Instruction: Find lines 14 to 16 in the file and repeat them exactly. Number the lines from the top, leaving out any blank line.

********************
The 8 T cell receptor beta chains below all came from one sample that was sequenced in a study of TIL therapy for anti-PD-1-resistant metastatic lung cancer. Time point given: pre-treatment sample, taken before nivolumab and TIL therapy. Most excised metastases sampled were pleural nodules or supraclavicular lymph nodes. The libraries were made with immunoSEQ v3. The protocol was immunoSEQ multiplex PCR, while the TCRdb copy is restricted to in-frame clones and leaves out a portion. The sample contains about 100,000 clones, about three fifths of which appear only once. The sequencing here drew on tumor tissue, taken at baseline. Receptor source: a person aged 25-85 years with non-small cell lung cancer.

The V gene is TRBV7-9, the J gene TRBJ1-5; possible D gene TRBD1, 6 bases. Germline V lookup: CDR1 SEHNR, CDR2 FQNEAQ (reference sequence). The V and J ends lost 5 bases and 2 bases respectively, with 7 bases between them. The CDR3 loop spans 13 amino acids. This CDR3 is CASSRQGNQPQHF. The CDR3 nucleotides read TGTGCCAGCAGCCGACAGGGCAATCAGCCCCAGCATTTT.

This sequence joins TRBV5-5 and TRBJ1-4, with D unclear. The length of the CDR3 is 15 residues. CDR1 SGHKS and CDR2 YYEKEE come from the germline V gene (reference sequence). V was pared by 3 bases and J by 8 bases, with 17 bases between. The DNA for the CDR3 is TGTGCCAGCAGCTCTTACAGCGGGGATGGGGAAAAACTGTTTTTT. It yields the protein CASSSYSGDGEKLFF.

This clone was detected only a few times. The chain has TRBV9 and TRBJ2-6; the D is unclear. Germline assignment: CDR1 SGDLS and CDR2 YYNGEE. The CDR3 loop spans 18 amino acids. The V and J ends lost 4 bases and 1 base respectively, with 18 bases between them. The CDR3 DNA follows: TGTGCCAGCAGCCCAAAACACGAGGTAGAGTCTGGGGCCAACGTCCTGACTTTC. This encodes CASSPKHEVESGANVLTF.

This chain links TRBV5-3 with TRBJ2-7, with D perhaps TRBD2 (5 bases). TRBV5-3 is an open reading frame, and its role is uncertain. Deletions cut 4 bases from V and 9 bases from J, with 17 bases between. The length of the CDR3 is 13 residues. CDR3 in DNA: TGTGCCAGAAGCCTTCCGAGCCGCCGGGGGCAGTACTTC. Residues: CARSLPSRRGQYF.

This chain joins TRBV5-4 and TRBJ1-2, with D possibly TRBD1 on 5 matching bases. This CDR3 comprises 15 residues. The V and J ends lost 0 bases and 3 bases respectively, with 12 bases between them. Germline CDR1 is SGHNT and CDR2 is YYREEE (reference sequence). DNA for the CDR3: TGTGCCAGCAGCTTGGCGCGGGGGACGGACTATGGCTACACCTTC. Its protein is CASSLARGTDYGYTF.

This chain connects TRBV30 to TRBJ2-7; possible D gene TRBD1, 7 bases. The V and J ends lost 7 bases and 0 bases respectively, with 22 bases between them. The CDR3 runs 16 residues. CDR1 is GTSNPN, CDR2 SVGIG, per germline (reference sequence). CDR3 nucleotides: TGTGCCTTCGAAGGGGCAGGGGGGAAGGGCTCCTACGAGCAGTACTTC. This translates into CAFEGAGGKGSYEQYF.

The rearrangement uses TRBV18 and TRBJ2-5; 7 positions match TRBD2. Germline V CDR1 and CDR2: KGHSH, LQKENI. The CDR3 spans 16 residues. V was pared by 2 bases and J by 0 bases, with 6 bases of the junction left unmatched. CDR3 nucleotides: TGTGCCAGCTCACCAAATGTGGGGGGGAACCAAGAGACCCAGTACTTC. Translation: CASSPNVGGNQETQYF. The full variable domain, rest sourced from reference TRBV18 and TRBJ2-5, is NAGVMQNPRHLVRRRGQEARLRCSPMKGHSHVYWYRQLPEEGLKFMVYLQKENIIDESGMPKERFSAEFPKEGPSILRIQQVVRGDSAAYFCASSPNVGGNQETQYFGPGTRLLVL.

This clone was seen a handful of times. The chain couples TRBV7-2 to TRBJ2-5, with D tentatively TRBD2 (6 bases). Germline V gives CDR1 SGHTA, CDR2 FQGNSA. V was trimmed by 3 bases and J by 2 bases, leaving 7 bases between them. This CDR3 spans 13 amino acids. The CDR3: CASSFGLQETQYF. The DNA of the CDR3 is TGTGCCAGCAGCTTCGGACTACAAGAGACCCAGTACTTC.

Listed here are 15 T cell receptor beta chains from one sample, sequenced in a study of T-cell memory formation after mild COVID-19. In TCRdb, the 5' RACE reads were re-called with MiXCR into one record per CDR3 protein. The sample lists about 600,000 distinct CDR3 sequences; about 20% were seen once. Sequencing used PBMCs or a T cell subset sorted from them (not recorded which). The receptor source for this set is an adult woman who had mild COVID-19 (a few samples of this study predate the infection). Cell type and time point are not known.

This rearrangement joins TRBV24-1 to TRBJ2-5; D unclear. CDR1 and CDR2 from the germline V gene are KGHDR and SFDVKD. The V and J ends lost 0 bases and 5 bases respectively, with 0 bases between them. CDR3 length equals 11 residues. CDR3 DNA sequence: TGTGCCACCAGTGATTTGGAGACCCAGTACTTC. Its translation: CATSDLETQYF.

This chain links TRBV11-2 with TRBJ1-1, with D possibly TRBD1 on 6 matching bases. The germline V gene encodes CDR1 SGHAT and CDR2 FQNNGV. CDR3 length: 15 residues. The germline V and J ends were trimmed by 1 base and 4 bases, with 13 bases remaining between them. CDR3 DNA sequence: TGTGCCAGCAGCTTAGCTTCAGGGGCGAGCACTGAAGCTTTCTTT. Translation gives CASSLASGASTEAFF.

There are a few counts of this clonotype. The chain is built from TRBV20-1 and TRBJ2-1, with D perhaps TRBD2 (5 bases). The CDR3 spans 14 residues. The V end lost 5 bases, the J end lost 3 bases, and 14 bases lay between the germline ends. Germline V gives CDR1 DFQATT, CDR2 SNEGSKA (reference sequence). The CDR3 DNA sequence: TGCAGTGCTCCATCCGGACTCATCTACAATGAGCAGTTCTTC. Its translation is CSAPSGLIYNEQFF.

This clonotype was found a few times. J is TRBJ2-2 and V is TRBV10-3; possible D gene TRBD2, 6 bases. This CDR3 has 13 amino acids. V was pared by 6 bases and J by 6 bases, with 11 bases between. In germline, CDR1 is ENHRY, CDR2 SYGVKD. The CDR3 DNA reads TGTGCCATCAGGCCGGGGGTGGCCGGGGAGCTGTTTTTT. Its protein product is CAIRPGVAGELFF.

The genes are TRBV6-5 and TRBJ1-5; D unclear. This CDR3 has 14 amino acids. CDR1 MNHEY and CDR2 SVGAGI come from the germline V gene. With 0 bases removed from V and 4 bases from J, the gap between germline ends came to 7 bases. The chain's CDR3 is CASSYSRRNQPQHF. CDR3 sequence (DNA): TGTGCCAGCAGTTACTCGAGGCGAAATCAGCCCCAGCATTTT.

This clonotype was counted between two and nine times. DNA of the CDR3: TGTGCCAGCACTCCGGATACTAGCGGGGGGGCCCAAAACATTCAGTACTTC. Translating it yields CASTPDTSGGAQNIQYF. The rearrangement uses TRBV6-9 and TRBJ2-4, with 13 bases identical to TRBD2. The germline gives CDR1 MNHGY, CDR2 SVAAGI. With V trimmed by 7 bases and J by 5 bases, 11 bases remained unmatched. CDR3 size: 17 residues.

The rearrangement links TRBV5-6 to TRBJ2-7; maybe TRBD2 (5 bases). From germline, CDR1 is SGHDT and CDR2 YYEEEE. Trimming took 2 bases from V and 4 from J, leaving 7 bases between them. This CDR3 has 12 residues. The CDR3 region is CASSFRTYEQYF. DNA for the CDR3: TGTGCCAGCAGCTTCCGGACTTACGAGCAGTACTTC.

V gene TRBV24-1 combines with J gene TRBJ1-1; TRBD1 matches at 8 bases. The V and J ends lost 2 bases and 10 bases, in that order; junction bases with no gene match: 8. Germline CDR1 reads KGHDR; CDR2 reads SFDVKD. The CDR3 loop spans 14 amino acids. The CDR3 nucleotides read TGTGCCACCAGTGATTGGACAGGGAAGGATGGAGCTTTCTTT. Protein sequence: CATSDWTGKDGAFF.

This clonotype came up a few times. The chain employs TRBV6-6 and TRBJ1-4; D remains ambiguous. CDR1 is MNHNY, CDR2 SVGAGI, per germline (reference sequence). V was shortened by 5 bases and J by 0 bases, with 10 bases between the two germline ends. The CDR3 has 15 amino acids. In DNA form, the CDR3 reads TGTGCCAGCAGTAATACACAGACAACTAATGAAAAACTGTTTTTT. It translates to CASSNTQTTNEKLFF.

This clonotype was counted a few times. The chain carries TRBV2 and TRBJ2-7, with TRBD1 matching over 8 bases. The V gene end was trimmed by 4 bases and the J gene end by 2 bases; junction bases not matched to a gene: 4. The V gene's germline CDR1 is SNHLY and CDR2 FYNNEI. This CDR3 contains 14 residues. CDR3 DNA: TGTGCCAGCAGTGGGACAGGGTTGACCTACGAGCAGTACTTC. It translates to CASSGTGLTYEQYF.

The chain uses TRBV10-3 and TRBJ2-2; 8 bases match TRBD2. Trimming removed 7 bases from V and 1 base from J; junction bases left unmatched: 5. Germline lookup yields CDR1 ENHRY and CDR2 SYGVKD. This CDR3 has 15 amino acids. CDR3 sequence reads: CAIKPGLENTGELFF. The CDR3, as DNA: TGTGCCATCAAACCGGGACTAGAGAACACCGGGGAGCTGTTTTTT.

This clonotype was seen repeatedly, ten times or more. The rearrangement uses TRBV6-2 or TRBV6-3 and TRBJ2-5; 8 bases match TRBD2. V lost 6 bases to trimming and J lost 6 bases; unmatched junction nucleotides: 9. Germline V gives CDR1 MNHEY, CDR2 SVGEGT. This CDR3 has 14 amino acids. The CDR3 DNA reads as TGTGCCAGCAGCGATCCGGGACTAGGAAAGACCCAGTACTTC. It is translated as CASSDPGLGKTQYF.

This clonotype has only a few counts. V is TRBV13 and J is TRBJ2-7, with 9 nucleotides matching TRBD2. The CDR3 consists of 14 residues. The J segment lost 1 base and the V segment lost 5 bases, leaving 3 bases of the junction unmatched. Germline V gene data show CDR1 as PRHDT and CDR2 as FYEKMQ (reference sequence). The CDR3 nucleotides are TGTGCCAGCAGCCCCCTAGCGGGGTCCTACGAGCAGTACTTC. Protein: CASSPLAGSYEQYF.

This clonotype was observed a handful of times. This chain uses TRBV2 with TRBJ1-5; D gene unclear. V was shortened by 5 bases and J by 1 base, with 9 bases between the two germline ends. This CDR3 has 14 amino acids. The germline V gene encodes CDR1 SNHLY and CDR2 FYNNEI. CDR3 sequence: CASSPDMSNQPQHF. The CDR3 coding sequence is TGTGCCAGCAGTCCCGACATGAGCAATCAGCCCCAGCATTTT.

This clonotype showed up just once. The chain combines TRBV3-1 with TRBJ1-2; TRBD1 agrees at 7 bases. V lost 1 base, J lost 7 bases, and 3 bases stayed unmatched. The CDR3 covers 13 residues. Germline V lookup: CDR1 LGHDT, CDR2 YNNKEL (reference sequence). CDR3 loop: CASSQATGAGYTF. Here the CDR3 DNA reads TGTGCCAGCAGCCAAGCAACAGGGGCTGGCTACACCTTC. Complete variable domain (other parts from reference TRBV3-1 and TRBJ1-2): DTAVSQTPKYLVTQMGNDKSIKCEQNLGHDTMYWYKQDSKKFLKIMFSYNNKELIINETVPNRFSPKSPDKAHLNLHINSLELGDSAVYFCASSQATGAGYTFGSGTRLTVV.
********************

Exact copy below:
This clonotype was found a few times. J is TRBJ2-2 and V is TRBV10-3; possible D gene TRBD2, 6 bases. This CDR3 has 13 amino acids. V was pared by 6 bases and J by 6 bases, with 11 bases between. In germline, CDR1 is ENHRY, CDR2 SYGVKD. The CDR3 DNA reads TGTGCCATCAGGCCGGGGGTGGCCGGGGAGCTGTTTTTT. Its protein product is CAIRPGVAGELFF.

The genes are TRBV6-5 and TRBJ1-5; D unclear. This CDR3 has 14 amino acids. CDR1 MNHEY and CDR2 SVGAGI come from the germline V gene. With 0 bases removed from V and 4 bases from J, the gap between germline ends came to 7 bases. The chain's CDR3 is CASSYSRRNQPQHF. CDR3 sequence (DNA): TGTGCCAGCAGTTACTCGAGGCGAAATCAGCCCCAGCATTTT.

This clonotype was counted between two and nine times. DNA of the CDR3: TGTGCCAGCACTCCGGATACTAGCGGGGGGGCCCAAAACATTCAGTACTTC. Translating it yields CASTPDTSGGAQNIQYF. The rearrangement uses TRBV6-9 and TRBJ2-4, with 13 bases identical to TRBD2. The germline gives CDR1 MNHGY, CDR2 SVAAGI. With V trimmed by 7 bases and J by 5 bases, 11 bases remained unmatched. CDR3 size: 17 residues.